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Elderberries in Autumn

 Elderberries in Autumn

“What on earth do we do with those purple elderberries in Autumn,” asked Erik.  Not being entirely sure, I decided to trawl through cookbooks and the internet to find out the answer, as we have a big bush, almost a tree, only a few yards from our brand new kitchen.

Ripe Autumn Elderberries. Autumn elderberries - courtesy of Good Food.

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Ripe Autumn Elderberries.
Autumn elderberries – courtesy of Good Food.

Our Elderflower bush/tree is really in our neighbour’s garden, but overhangs our garden and path,  so much so that I have clipped it to make a tunnel, so that we can walk underneath. Complete with quite a large bird’s nest hidden in the tangled branches, I suspect we have  competitors for these luscious purple berries judging by the number of pigeons also into foraging this ripe fruit. We had better get in there quick if we want to use any of it!

Tips for using Elderberries in Autumn.

  • Make sure you pick deep purple/almost black berries, not bright red or green ones.
  • Don’t wear your best white clothes when foraging for these ripe Autumn elderberries. I put on my old plastic apron, because the juice will stain clothing quite badly.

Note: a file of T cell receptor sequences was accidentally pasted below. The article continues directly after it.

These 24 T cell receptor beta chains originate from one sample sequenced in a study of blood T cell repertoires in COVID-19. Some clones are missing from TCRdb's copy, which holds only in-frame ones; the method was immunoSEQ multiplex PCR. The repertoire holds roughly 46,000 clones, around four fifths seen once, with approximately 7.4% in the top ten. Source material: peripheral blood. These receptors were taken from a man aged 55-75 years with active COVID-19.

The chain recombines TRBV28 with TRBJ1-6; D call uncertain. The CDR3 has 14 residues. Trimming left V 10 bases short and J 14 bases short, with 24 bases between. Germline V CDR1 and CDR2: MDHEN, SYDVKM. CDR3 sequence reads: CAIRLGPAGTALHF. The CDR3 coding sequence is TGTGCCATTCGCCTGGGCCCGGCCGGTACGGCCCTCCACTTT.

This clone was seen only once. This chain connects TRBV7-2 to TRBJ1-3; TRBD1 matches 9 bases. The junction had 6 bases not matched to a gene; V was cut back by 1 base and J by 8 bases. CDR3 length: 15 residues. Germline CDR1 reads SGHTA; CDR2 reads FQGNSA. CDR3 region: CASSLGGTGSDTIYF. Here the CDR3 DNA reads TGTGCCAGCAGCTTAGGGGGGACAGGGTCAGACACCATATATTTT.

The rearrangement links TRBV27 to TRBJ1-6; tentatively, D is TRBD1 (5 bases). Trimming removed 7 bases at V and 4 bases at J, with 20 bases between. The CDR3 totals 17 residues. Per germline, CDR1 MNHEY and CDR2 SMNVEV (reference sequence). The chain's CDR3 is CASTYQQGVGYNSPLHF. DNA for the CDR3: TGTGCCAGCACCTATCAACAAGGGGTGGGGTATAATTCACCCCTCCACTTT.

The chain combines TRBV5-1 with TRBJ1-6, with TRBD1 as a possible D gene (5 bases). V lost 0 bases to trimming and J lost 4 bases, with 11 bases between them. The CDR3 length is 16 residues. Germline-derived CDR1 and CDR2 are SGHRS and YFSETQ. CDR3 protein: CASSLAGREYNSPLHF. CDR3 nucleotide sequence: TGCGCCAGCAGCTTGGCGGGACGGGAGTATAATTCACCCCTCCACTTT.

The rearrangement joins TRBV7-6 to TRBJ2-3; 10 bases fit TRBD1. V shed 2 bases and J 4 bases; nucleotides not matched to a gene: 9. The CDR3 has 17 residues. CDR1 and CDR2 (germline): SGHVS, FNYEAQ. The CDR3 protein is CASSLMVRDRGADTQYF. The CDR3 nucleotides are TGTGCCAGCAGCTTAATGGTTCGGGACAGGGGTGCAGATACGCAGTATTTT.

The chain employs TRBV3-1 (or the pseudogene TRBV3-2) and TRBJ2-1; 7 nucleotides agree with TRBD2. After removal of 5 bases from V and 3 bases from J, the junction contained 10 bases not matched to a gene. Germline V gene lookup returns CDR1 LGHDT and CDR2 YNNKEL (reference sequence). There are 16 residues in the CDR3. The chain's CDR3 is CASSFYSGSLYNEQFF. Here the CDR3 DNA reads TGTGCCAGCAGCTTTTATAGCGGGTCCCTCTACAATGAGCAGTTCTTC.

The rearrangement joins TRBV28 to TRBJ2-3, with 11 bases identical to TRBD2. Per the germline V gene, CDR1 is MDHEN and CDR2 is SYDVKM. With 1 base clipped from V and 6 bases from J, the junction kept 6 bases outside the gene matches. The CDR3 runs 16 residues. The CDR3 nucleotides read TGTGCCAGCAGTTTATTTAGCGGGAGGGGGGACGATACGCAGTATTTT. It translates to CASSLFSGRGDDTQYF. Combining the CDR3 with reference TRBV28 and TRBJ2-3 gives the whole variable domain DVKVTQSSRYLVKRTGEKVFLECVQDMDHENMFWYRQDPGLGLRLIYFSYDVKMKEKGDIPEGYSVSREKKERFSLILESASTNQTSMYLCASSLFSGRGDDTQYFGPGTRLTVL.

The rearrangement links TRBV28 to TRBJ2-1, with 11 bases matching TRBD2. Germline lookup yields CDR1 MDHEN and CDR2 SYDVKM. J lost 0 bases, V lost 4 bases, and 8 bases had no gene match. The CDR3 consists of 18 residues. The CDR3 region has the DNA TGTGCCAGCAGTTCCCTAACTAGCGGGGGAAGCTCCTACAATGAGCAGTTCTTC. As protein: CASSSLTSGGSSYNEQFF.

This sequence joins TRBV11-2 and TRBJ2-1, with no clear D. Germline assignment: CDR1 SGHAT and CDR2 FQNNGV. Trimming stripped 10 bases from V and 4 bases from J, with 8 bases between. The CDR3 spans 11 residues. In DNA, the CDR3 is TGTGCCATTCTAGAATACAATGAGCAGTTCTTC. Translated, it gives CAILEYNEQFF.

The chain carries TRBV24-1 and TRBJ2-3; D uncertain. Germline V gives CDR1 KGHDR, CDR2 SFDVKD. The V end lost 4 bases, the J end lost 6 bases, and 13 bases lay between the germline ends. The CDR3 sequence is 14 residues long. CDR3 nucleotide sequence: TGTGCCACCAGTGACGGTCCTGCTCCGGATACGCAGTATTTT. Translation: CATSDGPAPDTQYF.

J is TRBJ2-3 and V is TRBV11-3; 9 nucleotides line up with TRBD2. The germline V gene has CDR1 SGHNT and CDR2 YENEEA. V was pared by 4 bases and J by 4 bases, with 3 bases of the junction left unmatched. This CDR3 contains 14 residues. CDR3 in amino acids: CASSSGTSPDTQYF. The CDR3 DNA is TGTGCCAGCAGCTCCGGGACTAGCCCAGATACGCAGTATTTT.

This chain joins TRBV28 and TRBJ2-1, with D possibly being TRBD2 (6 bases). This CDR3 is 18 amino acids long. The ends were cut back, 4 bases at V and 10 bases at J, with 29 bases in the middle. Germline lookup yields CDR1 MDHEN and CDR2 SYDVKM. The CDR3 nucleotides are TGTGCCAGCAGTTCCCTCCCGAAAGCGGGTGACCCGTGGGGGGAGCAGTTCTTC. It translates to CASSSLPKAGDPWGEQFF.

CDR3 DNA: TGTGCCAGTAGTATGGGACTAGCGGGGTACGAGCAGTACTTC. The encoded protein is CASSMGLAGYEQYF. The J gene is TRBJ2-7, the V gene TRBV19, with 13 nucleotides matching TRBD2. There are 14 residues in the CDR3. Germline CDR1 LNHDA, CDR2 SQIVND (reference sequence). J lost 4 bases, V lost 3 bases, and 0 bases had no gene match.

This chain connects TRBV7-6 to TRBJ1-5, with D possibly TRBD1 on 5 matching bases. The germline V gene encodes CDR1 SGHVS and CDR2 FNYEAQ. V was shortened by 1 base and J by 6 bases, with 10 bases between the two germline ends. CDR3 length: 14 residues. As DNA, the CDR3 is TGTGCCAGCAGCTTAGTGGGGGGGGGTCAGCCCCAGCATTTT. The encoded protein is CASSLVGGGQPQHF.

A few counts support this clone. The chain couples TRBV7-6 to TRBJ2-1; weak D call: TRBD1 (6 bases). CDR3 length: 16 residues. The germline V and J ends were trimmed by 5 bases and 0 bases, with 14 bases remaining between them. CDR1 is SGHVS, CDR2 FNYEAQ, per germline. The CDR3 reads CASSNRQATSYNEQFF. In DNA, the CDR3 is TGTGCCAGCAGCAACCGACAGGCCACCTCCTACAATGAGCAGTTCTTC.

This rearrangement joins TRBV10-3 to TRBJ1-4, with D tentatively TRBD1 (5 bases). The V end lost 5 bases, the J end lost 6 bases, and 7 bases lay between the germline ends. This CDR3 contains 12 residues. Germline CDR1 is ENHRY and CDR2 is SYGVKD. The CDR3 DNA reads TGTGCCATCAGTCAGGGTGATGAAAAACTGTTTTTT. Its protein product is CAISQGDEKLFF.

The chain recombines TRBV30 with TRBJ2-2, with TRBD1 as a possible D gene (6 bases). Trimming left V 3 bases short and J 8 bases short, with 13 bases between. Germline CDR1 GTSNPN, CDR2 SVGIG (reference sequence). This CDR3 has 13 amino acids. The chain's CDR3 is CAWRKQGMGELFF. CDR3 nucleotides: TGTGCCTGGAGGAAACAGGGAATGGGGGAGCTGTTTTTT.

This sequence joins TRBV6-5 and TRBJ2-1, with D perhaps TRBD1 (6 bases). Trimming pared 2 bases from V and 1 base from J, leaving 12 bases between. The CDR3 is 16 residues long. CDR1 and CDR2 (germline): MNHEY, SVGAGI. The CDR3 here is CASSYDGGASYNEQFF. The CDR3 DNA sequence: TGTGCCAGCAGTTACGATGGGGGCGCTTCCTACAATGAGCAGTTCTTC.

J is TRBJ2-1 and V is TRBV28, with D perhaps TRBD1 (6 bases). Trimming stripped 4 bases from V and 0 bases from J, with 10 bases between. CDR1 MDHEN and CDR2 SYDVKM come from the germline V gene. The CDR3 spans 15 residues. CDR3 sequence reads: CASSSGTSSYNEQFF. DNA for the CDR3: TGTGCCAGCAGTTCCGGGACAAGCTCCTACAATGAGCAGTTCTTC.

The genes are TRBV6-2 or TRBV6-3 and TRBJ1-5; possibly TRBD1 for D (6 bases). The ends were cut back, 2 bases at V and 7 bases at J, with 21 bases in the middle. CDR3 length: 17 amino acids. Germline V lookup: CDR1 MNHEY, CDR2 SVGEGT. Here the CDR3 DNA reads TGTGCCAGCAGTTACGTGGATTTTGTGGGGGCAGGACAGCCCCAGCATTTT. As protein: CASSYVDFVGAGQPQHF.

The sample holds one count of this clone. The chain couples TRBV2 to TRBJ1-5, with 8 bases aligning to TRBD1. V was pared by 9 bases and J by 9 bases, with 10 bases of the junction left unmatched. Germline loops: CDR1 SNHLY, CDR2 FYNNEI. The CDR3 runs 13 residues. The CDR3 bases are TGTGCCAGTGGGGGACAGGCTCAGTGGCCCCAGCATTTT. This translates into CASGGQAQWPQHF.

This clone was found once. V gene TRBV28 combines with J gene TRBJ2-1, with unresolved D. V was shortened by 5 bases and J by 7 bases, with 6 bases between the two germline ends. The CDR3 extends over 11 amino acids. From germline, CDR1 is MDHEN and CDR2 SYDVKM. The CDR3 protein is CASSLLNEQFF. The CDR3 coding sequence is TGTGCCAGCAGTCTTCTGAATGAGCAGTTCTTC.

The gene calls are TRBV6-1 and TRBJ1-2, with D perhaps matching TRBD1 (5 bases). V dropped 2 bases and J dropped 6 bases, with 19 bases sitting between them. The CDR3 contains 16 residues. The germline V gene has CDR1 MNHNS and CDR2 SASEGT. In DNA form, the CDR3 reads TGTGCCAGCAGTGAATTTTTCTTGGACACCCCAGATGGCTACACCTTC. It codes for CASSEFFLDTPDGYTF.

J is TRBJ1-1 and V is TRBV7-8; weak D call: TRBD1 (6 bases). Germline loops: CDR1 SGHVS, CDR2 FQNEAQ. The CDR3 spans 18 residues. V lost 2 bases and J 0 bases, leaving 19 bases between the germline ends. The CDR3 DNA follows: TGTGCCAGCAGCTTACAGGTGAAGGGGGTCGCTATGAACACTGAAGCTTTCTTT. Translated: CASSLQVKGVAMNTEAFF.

• To remove the berries, use a fork in the same way you do for currants, red, white or pink. Just hold the stalk and run the fork prongs gently down, trying not to squash the juicy berries.
  • Always wash the ripe berries.
  • These Autumn Elderberries must always be cooked, not eaten raw.

Elderberries in Autumn can be used in a variety of ways.  In Syrups, mixed with Alcohol such as Vodka, lovely mixed with Apples and Blackberries in Crumbles and pies, to make Wine, Cordials and even Jams and Jellies.  Autumn Elderberries can even be folded into bread dough.

As I love Almonds, I found this great Autumn recipe from BBC Good Food. by Adele Nozedar.  See what you think to it.

Elderberry & Almond Pie Recipe.

Elderberries in Autumn - courtesy BBC Good Food - Adele Nozedar.

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Elderberries in Autumn – courtesy BBC Good Food – Adele Nozedar.

Elderberry & Almond Pie Recipe
Author: 
Recipe type: Dessert
Cuisine: British
Prep time: 
Cook time: 
Total time: 
Serves: Serves 8
 
This sounds like an interesting pie to make using elderberries, but I think I would add slices of either Bramley or eating apples to bulk it out and add a bit more moisture. Going to have a go at this one if the greedy birds have left us some berries. Would love to team it with some good vanilla ice-cream.
Ingredients
  • 20 sprigs of elderberries
  • 200g golden caster sugar or less, depending on your preference for sweetness
  • Plain flour for dusting
  • Butter for greasing
  • 250g shortcrust pastry, defrosted if frozen
  • 200g ground almonds
  • Creme Fraiche, yoghurt or ice cream, to serve
  • A 20cm (8 inch) pie dish
Method
To make a Syrup:
  1. Make a syrup first by washing the berries well and stripping them from the stalks.
  2. Tip them into a pan with 2 tbsp water and half the sugar. Simmer for 10 minutes and add more sugar if you think you need it.
  3. After 10 - 15 minutes the syrup will have thickened, at which point let it cool and strain through a fine sieve to get rid of any pips. Set aside.
The Pie: